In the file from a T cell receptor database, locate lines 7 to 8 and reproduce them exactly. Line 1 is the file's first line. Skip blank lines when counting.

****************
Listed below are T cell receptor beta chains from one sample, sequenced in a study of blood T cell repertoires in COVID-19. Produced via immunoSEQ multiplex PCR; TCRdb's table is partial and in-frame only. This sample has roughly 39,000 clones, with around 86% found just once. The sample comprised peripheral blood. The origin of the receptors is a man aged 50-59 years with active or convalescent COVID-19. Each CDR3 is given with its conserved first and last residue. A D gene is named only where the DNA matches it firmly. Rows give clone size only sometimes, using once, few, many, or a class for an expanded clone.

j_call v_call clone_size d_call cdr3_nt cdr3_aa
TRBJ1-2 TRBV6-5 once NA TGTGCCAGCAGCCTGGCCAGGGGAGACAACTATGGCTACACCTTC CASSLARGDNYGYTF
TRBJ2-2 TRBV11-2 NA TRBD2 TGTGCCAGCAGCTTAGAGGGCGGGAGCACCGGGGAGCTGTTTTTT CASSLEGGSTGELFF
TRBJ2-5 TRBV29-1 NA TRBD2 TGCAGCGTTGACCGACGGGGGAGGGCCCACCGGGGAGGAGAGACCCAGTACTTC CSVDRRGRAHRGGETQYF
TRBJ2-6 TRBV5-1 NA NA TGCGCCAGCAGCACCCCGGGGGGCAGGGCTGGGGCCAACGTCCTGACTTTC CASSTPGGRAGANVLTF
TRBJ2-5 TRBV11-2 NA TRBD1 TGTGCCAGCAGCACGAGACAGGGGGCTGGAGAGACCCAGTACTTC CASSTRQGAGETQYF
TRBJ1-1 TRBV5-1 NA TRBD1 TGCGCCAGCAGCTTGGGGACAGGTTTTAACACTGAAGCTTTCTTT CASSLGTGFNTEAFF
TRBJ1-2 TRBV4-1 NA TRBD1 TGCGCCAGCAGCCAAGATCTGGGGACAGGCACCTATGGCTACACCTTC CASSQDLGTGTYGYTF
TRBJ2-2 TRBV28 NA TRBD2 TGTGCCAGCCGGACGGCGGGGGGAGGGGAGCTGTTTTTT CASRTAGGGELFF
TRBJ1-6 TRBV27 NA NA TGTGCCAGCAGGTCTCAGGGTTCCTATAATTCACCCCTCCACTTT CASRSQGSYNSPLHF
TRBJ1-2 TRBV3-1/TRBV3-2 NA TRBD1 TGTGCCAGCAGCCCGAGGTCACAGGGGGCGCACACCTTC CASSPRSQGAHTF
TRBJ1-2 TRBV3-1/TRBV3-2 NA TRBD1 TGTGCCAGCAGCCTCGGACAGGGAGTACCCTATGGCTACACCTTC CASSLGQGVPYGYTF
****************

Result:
TRBJ2-5 TRBV11-2 NA TRBD1 TGTGCCAGCAGCACGAGACAGGGGGCTGGAGAGACCCAGTACTTC CASSTRQGAGETQYF
TRBJ1-1 TRBV5-1 NA TRBD1 TGCGCCAGCAGCTTGGGGACAGGTTTTAACACTGAAGCTTTCTTT CASSLGTGFNTEAFF